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Wine Love Letter, February, 2006
Dear Wine Lover,
It's been a long time since our last newsletter and lots has happened in
the wine world and in my life.
First a few notes from a personal viewpoint. I have always been passionate
about wine and refer to my ratings with hearts so it is fitting that the trials
and joys this past year were heart-related.
On a heartwarming note, my son, Eric, has chosen a wonderful woman to marry.
Cari is incredibly special and just the right person to complement his energy
and keep him challenged. She is beautiful inside and out. I will have
difficulty withholding my tears of joy at their wedding on March 4th.
Late fall brought the grape harvest here in Northern California and news
that my mom would have to undergo open-heart surgery during which she would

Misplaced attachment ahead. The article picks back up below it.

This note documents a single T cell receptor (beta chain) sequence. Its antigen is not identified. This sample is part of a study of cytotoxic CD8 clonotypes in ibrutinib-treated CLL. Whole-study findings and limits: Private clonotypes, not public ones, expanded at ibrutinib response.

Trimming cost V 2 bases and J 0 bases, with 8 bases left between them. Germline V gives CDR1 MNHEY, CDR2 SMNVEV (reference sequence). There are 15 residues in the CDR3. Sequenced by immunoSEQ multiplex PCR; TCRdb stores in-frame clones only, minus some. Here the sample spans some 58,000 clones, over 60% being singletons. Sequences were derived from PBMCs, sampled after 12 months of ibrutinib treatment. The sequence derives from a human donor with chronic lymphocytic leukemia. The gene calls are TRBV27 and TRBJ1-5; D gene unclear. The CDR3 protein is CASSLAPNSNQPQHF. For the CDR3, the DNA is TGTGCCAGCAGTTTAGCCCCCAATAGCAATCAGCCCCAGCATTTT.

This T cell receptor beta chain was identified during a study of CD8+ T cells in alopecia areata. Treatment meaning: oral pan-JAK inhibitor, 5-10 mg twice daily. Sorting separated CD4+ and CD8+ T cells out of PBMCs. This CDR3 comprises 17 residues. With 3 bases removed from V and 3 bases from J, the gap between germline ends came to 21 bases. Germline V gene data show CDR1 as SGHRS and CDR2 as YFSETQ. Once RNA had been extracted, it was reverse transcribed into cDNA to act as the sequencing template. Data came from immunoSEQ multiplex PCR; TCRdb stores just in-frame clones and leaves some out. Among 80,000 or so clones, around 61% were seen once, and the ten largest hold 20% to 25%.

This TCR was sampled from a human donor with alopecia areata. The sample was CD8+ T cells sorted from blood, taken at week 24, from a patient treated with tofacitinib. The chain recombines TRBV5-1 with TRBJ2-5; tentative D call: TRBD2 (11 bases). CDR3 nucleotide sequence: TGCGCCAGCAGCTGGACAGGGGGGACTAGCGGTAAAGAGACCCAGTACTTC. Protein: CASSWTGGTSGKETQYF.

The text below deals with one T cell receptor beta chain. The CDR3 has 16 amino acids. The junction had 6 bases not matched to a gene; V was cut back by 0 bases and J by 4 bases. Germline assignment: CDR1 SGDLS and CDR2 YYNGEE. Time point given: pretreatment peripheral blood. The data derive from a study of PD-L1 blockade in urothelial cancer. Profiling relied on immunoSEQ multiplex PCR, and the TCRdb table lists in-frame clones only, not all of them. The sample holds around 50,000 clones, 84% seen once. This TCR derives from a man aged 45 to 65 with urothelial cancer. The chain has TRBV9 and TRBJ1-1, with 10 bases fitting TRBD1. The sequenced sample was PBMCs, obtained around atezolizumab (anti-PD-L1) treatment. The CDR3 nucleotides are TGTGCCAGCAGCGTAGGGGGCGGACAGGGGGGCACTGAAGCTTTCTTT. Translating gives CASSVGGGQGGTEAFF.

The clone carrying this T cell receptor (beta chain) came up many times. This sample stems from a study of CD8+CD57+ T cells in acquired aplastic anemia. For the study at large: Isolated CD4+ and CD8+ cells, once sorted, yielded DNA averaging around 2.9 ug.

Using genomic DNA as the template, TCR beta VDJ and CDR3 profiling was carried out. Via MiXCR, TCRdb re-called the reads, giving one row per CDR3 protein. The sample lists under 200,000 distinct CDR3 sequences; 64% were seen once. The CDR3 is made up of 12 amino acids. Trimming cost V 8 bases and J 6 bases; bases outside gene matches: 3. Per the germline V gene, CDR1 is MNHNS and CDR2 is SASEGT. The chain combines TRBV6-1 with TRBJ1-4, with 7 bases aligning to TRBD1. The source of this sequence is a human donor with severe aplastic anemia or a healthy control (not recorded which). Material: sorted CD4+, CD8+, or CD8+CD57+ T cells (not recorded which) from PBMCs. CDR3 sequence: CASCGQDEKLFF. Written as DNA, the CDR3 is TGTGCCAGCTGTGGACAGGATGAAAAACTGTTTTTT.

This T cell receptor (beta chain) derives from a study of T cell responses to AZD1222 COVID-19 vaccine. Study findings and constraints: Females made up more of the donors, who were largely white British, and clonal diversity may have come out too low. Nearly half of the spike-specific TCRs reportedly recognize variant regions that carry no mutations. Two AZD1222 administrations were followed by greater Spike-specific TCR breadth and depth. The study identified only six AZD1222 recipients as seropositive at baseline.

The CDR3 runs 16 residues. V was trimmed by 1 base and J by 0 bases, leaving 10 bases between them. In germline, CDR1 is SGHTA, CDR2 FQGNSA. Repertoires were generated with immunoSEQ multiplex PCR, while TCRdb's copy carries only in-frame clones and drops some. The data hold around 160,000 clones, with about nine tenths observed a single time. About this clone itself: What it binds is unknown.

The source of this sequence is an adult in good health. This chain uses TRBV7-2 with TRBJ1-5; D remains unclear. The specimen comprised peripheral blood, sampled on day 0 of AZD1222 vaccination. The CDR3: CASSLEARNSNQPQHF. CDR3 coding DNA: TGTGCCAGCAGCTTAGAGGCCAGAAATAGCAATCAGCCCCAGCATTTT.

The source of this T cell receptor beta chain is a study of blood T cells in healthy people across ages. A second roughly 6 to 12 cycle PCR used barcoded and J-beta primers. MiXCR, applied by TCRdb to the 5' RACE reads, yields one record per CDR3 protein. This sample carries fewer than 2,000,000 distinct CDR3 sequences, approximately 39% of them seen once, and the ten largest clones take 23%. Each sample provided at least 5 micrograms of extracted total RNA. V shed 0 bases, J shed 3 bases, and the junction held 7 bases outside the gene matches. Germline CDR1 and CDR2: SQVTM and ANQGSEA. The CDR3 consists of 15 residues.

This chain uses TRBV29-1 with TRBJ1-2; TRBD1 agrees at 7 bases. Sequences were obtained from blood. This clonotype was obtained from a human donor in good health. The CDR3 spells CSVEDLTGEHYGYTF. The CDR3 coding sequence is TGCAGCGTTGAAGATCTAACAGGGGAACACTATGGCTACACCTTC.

have two valves replaced. She had her surgery at Sequoia Hospital in Redwood
City, California in early December. It was very difficult for her and
frightening for all of us who love her but she made it through with flying
colors thanks to Dr. Vince Gaudiani, his partner Luis Castro and the rest of
the incredible team at Sequoia. It was "heartening" to have the
doctors ask if Mom drank wine. When she answered in the affirmative, the
question was asked, "What color?" She responded, "Red" and
was told, "That's the right answer!" Glad to have my love for red
wine be endorsed by the docs!
From reports the world over, the quality of the 2005 harvest is
All over California the 2005 harvest is being touted as exceptional with most
varietals producing larger than normal quantities. Spring rains throughout the
state were worrisome but many vineyards set full clusters at a good point in
the season with good results. The size of the harvest varies greatly by area
and variety. Pinot Noir yields were down in most of California, but not in
Santa Barbara County -- where "Sideways" was filmed. In fact,
Southern California overall is dealing with a happy problem -- unexpectedly
large crops. The abundant crop should allow you to find that much sought after
bottle but don't expect to pay less for it. Grape prices held and the
wineries will probably not reduce the ultimate price consumers will pay for